A touching film by Caroline Link sent waves of sorrow and sadness to the film goers at the Goethe-Institut German cultural center in Kacyiru.
The German original with English subtitles, ‘Beyond Silence’ did not attract a large crowd as the other movies have done in the past weeks.
Viva Musiime, one of frequent cinema goers, said the film was touching and inspiration story.
“I enjoyed the movie, and the fact that even when caught up in two worlds, the main actress managed to strike a balance between them and still be happy made me like it more,” said Musiime.
Alex Bigira, a local film maker, commended the sounds and shootings of the film.
“The parents to Lara were both deaf but they managed to raise the family and have a home together. I really loved the story,” he said.
The movie ‘Beyond Silence’, which takes place in Germany, starts off with Lara as a young girl, the hearing daughter of deaf parents.
The movie entails the relationship she has with her parents and how she must bridge the gap between her parent’s deaf world and the hearing world in which she lives in. Not only does the movie show the struggles Lara faces as a young girl and young woman with her father, but it also shows the struggles that he has experienced himself with his own hearing family and sister Clarissa.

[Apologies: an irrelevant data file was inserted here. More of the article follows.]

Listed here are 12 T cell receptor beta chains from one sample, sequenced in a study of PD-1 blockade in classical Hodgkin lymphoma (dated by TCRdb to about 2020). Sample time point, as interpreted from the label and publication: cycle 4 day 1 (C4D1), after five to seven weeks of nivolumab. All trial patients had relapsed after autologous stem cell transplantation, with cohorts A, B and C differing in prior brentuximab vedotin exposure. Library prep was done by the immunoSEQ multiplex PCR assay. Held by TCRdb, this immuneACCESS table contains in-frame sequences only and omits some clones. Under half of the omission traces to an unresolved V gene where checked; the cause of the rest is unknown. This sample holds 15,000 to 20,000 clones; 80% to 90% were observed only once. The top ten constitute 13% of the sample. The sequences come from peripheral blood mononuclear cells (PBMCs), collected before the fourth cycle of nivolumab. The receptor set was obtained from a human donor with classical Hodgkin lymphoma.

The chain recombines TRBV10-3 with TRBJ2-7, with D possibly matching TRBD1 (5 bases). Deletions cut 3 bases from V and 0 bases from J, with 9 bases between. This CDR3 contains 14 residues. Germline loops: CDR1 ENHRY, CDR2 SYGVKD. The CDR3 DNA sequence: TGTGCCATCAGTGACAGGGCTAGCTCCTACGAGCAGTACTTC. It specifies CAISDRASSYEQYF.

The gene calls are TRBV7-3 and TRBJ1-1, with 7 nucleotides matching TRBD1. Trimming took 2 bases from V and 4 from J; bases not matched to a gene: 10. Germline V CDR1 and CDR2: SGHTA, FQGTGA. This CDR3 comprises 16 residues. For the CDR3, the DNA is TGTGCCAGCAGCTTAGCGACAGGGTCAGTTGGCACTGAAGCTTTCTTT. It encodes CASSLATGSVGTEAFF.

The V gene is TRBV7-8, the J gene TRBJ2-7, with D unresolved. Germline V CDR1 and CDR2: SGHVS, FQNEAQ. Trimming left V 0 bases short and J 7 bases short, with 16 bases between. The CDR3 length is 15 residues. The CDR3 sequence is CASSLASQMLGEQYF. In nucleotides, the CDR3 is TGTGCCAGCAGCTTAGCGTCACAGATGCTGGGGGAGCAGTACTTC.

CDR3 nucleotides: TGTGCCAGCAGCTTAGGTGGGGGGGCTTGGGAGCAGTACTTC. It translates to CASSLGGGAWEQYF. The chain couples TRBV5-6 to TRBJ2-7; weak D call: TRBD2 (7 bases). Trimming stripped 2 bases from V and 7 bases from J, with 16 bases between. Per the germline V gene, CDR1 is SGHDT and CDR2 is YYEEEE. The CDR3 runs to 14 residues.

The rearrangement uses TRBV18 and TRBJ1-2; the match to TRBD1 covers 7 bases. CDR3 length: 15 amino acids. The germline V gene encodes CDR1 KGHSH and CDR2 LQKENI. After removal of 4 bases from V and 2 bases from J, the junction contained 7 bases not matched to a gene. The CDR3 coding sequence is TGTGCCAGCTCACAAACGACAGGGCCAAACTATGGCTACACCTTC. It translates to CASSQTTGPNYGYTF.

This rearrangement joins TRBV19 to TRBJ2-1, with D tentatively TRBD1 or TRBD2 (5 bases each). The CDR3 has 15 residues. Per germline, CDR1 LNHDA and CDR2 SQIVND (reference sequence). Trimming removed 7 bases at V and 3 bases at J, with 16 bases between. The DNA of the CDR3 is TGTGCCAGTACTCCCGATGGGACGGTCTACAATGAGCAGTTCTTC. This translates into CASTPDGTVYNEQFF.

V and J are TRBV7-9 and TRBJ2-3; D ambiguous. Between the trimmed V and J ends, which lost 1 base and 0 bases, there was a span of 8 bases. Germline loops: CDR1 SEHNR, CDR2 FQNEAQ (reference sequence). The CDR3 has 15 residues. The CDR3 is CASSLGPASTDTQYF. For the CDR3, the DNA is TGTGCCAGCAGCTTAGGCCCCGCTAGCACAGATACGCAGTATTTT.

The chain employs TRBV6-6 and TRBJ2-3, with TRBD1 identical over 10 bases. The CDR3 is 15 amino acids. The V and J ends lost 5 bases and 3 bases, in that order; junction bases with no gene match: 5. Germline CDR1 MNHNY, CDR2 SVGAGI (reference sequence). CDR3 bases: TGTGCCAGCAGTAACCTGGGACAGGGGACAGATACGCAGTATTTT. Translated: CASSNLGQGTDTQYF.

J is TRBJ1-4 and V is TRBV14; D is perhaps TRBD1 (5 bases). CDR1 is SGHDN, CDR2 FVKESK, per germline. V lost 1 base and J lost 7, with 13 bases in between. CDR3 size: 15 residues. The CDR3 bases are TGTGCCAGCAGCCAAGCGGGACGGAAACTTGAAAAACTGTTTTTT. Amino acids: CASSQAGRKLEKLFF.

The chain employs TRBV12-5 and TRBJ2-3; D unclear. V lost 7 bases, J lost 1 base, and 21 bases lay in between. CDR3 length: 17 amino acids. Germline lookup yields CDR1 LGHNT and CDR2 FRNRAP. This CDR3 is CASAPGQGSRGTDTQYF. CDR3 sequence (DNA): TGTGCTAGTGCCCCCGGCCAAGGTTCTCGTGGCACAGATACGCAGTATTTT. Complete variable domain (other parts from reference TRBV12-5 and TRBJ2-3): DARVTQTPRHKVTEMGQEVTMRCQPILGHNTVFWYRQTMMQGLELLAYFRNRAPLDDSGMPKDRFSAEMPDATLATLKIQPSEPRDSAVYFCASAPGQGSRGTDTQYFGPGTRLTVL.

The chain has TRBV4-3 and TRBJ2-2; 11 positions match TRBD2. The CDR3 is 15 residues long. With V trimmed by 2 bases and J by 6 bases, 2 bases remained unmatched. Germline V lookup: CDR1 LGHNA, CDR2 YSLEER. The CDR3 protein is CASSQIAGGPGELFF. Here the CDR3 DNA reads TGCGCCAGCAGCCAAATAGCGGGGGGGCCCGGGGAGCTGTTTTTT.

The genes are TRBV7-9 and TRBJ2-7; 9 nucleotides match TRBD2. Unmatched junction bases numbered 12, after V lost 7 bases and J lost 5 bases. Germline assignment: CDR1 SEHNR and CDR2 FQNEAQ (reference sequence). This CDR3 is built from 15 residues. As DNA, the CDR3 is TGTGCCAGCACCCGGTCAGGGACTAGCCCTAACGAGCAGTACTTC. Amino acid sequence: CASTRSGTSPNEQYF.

It is Clarissa who opens Lara’s world to music by introducing her to the clarinet. As Lara grows and matures, so does her love for the clarinet and music.
Now as a young adult, she must make a decision, to leave home and go away to music school or stay and care for her father who is now alone with Lara’s young sister, the mother having passed away
The movie does a brilliant job exhibiting real life issues by showing real struggles that some hearing children face having deaf parents.
Such as, being teased at school; having to leave school early to interpret for her parents at meetings (in which Lara sometimes mis-interprets the message to her advantage); her education suffering because she has other responsibilities; and her feelings of anger because her father cannot share her love for music.
By Patrick Buchana, The New Times